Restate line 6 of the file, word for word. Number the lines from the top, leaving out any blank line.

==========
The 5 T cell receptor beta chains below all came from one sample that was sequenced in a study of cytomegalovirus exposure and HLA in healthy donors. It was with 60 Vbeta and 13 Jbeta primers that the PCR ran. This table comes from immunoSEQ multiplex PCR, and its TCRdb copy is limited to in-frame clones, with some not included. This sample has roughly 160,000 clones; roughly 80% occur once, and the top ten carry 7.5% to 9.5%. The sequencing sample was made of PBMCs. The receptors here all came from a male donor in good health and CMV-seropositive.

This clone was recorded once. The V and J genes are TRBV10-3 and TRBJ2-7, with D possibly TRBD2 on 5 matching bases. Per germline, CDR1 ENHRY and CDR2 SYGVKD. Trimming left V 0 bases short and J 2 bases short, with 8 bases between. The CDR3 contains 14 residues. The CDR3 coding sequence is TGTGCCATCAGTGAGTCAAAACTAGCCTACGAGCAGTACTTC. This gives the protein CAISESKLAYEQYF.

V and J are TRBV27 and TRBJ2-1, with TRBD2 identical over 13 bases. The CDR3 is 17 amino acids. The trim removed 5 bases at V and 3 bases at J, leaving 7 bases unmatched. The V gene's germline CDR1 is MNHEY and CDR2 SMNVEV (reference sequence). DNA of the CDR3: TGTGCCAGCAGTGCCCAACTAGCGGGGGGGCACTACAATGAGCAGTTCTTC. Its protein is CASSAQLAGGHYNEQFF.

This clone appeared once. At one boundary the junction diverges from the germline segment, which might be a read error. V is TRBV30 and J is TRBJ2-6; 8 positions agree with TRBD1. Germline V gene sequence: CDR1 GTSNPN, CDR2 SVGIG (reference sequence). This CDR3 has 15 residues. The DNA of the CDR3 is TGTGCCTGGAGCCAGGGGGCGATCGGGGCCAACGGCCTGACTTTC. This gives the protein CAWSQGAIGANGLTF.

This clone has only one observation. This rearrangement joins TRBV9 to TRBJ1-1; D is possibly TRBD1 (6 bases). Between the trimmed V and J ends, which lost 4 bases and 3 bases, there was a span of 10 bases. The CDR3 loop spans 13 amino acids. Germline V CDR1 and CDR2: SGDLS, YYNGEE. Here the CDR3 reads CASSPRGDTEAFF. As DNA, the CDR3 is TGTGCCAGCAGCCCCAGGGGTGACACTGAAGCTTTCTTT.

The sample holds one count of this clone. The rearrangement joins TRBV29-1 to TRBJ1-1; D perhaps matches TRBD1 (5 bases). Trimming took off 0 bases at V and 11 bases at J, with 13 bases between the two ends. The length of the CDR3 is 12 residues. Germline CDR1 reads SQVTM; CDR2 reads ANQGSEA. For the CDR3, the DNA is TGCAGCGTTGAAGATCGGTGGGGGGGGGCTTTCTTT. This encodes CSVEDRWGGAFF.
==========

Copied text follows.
The sample holds one count of this clone. The rearrangement joins TRBV29-1 to TRBJ1-1; D perhaps matches TRBD1 (5 bases). Trimming took off 0 bases at V and 11 bases at J, with 13 bases between the two ends. The length of the CDR3 is 12 residues. Germline CDR1 reads SQVTM; CDR2 reads ANQGSEA. For the CDR3, the DNA is TGCAGCGTTGAAGATCGGTGGGGGGGGGCTTTCTTT. This encodes CSVEDRWGGAFF.